The Thomas-Kilmann Theory defines five ways people deal with conflict and identifies when each way is effective, according to Psychometrics.com. The theory was used to develop the TKI, or Thomas-Kilmann Conflict Mode Instrument, which measures conflict-handling behaviour.
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Competing and Collaborating
The competing mode is about winning. It is used by a highly assertive person who is convinced his way is right. It can work well when quick, decisive action is required. The collaborating mode is highly assertive but also highly cooperative, used by those who want to work together.
Compromising, Avoiding and Accommodating
The collaborating mode is moderately assertive and cooperative, seeking to find common ground and temporary solutions; it is used when time is constrained. The avoiding mode is about buying time and delaying a final decision. It is neither assertive nor cooperative, but it may reduce tensions. The accommodating mode is generous, highly cooperative and yielding to others. It can create good will and is more common when the issues are less important.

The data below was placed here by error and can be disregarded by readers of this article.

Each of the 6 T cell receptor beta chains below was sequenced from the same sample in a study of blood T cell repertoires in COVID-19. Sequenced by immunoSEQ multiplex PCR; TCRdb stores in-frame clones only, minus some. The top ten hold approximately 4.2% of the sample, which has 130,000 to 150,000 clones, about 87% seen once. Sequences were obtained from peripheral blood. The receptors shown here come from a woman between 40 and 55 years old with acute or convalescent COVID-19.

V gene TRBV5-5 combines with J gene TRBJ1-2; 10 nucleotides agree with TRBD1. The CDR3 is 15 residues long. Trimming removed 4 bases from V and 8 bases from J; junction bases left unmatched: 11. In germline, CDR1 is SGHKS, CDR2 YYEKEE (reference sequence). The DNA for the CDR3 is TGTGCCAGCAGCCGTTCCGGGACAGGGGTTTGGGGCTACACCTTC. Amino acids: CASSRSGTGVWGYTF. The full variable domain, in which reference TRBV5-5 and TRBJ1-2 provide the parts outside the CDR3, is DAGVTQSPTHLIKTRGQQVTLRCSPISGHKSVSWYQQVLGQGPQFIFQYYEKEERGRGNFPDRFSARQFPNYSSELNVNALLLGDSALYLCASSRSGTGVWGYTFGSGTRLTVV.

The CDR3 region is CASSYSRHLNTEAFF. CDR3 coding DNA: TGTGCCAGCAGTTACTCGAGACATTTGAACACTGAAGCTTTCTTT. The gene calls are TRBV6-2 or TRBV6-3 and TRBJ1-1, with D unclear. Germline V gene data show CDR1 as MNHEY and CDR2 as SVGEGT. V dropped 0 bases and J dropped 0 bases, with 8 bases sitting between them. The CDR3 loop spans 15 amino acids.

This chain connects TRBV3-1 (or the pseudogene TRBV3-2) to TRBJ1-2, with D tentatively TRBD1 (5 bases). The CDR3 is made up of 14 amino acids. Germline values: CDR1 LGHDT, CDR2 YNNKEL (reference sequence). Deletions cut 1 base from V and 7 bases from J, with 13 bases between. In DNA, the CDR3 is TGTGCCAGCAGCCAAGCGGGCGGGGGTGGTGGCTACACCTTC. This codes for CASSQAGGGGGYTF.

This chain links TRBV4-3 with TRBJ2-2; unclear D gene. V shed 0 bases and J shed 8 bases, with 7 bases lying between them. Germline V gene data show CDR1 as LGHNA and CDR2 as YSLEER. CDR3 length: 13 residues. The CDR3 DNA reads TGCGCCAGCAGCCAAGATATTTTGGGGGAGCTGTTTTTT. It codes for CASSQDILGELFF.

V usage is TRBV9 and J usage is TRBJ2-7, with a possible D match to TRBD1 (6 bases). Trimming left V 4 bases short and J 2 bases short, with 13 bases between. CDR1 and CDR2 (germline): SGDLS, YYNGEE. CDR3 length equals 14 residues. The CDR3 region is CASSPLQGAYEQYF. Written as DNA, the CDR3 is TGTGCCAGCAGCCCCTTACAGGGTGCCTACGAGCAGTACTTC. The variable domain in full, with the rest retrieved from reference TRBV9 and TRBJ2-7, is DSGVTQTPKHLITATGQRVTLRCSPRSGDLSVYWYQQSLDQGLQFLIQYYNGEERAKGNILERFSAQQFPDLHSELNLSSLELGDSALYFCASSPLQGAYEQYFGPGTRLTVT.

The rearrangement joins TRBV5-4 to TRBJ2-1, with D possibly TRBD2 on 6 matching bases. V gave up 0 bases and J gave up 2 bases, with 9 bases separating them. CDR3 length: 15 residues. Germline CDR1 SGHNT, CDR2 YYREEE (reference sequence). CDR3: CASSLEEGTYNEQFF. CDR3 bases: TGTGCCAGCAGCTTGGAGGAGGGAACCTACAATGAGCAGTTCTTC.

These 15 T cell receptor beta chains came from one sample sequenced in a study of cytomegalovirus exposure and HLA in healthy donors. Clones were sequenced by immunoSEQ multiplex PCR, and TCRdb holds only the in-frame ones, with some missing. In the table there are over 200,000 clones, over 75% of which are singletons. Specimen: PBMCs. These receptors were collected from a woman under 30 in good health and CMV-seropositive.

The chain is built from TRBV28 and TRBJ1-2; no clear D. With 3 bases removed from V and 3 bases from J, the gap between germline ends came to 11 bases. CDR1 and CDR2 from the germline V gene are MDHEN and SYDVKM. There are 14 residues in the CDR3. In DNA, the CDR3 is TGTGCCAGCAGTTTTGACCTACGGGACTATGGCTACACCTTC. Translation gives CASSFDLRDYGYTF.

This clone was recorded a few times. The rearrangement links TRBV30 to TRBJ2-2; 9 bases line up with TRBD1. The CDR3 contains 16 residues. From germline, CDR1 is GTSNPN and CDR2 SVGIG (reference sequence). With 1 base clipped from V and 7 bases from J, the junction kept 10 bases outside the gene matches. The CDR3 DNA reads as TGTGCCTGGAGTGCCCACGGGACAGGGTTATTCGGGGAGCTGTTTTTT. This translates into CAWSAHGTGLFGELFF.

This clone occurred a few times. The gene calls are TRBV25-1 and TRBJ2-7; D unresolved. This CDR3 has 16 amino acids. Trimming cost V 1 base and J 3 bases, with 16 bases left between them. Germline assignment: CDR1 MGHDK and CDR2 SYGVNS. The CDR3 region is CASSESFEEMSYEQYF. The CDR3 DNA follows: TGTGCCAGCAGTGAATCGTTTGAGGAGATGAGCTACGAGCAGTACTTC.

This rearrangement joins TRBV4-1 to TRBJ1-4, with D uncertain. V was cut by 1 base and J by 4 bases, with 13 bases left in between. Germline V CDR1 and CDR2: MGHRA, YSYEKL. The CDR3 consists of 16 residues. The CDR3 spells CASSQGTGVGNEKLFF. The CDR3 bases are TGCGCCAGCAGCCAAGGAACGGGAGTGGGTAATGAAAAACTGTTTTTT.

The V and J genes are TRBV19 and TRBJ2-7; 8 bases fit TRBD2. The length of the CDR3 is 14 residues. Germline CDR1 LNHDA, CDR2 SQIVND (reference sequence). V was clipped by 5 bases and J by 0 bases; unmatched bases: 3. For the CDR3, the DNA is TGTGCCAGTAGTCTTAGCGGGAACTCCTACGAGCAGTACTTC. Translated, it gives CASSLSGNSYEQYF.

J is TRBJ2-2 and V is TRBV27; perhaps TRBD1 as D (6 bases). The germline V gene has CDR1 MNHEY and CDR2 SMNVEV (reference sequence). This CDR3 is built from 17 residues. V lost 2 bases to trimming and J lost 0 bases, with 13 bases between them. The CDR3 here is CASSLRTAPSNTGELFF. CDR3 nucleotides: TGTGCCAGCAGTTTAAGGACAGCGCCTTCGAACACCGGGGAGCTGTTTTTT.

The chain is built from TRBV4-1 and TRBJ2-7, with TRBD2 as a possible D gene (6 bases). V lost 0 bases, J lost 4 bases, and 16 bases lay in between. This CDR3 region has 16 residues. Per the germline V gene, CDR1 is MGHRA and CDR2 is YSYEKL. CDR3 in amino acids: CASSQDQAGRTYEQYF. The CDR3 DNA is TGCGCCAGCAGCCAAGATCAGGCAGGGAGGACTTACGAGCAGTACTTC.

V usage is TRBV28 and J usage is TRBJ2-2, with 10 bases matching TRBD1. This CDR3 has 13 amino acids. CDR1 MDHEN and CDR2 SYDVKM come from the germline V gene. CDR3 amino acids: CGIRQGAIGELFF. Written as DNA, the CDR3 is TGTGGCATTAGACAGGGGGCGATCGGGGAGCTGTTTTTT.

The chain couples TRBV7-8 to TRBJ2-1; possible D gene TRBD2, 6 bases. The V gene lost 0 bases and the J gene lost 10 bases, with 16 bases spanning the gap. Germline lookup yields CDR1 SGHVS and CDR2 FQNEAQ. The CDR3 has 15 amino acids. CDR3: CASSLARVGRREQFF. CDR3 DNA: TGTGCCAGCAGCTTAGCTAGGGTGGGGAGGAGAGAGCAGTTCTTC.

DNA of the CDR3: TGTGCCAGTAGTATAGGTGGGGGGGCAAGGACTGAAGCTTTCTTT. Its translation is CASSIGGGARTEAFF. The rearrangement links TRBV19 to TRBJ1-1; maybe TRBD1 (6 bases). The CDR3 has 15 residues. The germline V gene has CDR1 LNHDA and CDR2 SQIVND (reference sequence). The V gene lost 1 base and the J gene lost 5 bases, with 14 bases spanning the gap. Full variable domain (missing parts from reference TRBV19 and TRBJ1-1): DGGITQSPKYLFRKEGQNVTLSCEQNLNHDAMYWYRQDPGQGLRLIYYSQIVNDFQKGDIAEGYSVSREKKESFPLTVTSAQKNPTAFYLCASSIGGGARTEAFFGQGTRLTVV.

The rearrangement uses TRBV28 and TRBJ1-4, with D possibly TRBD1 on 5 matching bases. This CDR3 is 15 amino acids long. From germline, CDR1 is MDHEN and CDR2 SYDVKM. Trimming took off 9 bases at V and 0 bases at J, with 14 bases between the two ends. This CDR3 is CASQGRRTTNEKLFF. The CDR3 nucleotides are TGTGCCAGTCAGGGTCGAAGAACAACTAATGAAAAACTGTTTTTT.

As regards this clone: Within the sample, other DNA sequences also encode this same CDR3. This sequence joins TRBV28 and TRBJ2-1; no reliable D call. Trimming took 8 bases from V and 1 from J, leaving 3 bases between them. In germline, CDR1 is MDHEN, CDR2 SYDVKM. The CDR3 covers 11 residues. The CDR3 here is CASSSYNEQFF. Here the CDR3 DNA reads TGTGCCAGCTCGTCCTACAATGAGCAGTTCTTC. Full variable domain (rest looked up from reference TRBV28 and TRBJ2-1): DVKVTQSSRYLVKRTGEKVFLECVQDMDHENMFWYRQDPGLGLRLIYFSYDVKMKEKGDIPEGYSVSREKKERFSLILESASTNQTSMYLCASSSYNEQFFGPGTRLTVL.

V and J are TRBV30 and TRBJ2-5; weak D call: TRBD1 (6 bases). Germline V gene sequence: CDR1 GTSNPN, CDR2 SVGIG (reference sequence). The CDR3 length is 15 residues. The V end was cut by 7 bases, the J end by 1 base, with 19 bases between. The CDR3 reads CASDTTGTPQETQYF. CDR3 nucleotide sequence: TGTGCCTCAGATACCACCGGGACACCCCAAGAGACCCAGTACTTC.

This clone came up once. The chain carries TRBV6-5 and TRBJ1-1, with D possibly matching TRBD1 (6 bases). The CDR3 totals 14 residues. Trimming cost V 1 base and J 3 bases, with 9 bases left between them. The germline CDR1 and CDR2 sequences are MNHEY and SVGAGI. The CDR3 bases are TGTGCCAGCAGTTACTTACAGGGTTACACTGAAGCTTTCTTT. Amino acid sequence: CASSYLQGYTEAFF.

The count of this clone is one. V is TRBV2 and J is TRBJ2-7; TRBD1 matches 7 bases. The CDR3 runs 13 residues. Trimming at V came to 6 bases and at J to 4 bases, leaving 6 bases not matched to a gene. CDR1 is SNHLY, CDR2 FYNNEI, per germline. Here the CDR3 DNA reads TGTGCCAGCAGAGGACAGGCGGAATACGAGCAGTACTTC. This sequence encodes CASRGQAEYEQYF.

Using the Model
Ralph Kilmann and Kenneth Thomas of UCLA developed their model of conflict resolution in the early 1970s and published it as part of a training program in conflict management, according to Kilmann Diagnostics. The TKI consists of a self-scored questionnaire with 30 pairs of questions. It helps respondents assess themselves and suggests what modes might be changed to match a given situation.
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